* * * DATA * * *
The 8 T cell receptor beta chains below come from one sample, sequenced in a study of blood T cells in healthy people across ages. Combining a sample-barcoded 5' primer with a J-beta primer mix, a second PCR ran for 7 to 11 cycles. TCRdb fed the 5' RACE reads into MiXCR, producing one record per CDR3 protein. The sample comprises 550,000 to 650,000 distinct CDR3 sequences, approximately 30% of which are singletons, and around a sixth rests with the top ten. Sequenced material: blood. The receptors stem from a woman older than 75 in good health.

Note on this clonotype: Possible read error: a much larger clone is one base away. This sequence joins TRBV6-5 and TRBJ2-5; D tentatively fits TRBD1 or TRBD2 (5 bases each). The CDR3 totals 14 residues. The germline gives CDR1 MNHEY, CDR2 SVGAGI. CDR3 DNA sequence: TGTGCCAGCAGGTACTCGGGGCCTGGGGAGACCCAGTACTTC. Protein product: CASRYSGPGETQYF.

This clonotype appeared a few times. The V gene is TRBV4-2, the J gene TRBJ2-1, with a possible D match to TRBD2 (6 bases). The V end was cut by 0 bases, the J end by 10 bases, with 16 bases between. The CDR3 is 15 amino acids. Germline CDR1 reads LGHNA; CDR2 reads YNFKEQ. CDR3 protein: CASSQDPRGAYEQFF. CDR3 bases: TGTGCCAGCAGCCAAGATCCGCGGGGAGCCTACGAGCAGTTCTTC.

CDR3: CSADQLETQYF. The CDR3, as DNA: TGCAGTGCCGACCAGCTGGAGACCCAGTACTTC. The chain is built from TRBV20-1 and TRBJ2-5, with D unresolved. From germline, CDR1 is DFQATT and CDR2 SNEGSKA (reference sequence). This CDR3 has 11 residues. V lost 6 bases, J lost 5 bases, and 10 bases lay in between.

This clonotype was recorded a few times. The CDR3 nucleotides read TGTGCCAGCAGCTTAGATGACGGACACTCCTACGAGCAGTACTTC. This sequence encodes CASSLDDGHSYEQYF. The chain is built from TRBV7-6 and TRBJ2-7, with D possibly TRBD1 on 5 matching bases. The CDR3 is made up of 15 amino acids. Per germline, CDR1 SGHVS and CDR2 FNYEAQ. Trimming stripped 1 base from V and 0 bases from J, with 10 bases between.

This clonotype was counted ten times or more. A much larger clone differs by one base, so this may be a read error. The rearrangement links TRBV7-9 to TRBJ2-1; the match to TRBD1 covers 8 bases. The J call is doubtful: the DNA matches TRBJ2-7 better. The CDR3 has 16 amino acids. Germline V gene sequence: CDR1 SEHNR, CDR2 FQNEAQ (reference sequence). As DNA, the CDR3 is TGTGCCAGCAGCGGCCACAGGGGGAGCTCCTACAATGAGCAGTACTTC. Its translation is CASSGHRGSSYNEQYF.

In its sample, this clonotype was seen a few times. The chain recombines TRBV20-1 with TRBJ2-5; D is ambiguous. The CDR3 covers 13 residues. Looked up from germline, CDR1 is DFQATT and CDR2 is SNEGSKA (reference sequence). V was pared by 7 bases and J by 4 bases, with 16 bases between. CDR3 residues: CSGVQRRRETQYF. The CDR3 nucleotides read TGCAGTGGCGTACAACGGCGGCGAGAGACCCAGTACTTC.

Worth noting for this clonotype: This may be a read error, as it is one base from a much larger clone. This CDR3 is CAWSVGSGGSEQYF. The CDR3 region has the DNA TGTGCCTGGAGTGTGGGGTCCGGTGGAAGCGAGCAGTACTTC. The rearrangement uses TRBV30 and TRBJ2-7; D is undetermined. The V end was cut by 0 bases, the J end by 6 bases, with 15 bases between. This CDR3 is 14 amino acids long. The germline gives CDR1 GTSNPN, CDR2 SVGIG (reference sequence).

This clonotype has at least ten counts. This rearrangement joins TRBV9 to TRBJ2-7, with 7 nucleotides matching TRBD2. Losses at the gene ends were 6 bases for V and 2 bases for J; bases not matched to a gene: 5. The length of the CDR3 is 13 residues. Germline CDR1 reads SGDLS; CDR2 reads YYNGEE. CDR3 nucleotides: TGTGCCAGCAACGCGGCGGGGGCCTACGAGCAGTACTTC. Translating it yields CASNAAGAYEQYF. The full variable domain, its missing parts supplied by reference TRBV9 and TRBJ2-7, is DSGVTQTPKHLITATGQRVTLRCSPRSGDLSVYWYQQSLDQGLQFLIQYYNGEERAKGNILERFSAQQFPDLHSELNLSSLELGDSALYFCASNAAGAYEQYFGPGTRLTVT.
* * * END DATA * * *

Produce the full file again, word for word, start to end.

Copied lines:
The 8 T cell receptor beta chains below come from one sample, sequenced in a study of blood T cells in healthy people across ages. Combining a sample-barcoded 5' primer with a J-beta primer mix, a second PCR ran for 7 to 11 cycles. TCRdb fed the 5' RACE reads into MiXCR, producing one record per CDR3 protein. The sample comprises 550,000 to 650,000 distinct CDR3 sequences, approximately 30% of which are singletons, and around a sixth rests with the top ten. Sequenced material: blood. The receptors stem from a woman older than 75 in good health.

Note on this clonotype: Possible read error: a much larger clone is one base away. This sequence joins TRBV6-5 and TRBJ2-5; D tentatively fits TRBD1 or TRBD2 (5 bases each). The CDR3 totals 14 residues. The germline gives CDR1 MNHEY, CDR2 SVGAGI. CDR3 DNA sequence: TGTGCCAGCAGGTACTCGGGGCCTGGGGAGACCCAGTACTTC. Protein product: CASRYSGPGETQYF.

This clonotype appeared a few times. The V gene is TRBV4-2, the J gene TRBJ2-1, with a possible D match to TRBD2 (6 bases). The V end was cut by 0 bases, the J end by 10 bases, with 16 bases between. The CDR3 is 15 amino acids. Germline CDR1 reads LGHNA; CDR2 reads YNFKEQ. CDR3 protein: CASSQDPRGAYEQFF. CDR3 bases: TGTGCCAGCAGCCAAGATCCGCGGGGAGCCTACGAGCAGTTCTTC.

CDR3: CSADQLETQYF. The CDR3, as DNA: TGCAGTGCCGACCAGCTGGAGACCCAGTACTTC. The chain is built from TRBV20-1 and TRBJ2-5, with D unresolved. From germline, CDR1 is DFQATT and CDR2 SNEGSKA (reference sequence). This CDR3 has 11 residues. V lost 6 bases, J lost 5 bases, and 10 bases lay in between.

This clonotype was recorded a few times. The CDR3 nucleotides read TGTGCCAGCAGCTTAGATGACGGACACTCCTACGAGCAGTACTTC. This sequence encodes CASSLDDGHSYEQYF. The chain is built from TRBV7-6 and TRBJ2-7, with D possibly TRBD1 on 5 matching bases. The CDR3 is made up of 15 amino acids. Per germline, CDR1 SGHVS and CDR2 FNYEAQ. Trimming stripped 1 base from V and 0 bases from J, with 10 bases between.

This clonotype was counted ten times or more. A much larger clone differs by one base, so this may be a read error. The rearrangement links TRBV7-9 to TRBJ2-1; the match to TRBD1 covers 8 bases. The J call is doubtful: the DNA matches TRBJ2-7 better. The CDR3 has 16 amino acids. Germline V gene sequence: CDR1 SEHNR, CDR2 FQNEAQ (reference sequence). As DNA, the CDR3 is TGTGCCAGCAGCGGCCACAGGGGGAGCTCCTACAATGAGCAGTACTTC. Its translation is CASSGHRGSSYNEQYF.

In its sample, this clonotype was seen a few times. The chain recombines TRBV20-1 with TRBJ2-5; D is ambiguous. The CDR3 covers 13 residues. Looked up from germline, CDR1 is DFQATT and CDR2 is SNEGSKA (reference sequence). V was pared by 7 bases and J by 4 bases, with 16 bases between. CDR3 residues: CSGVQRRRETQYF. The CDR3 nucleotides read TGCAGTGGCGTACAACGGCGGCGAGAGACCCAGTACTTC.

Worth noting for this clonotype: This may be a read error, as it is one base from a much larger clone. This CDR3 is CAWSVGSGGSEQYF. The CDR3 region has the DNA TGTGCCTGGAGTGTGGGGTCCGGTGGAAGCGAGCAGTACTTC. The rearrangement uses TRBV30 and TRBJ2-7; D is undetermined. The V end was cut by 0 bases, the J end by 6 bases, with 15 bases between. This CDR3 is 14 amino acids long. The germline gives CDR1 GTSNPN, CDR2 SVGIG (reference sequence).

This clonotype has at least ten counts. This rearrangement joins TRBV9 to TRBJ2-7, with 7 nucleotides matching TRBD2. Losses at the gene ends were 6 bases for V and 2 bases for J; bases not matched to a gene: 5. The length of the CDR3 is 13 residues. Germline CDR1 reads SGDLS; CDR2 reads YYNGEE. CDR3 nucleotides: TGTGCCAGCAACGCGGCGGGGGCCTACGAGCAGTACTTC. Translating it yields CASNAAGAYEQYF. The full variable domain, its missing parts supplied by reference TRBV9 and TRBJ2-7, is DSGVTQTPKHLITATGQRVTLRCSPRSGDLSVYWYQQSLDQGLQFLIQYYNGEERAKGNILERFSAQQFPDLHSELNLSSLELGDSALYFCASNAAGAYEQYFGPGTRLTVT.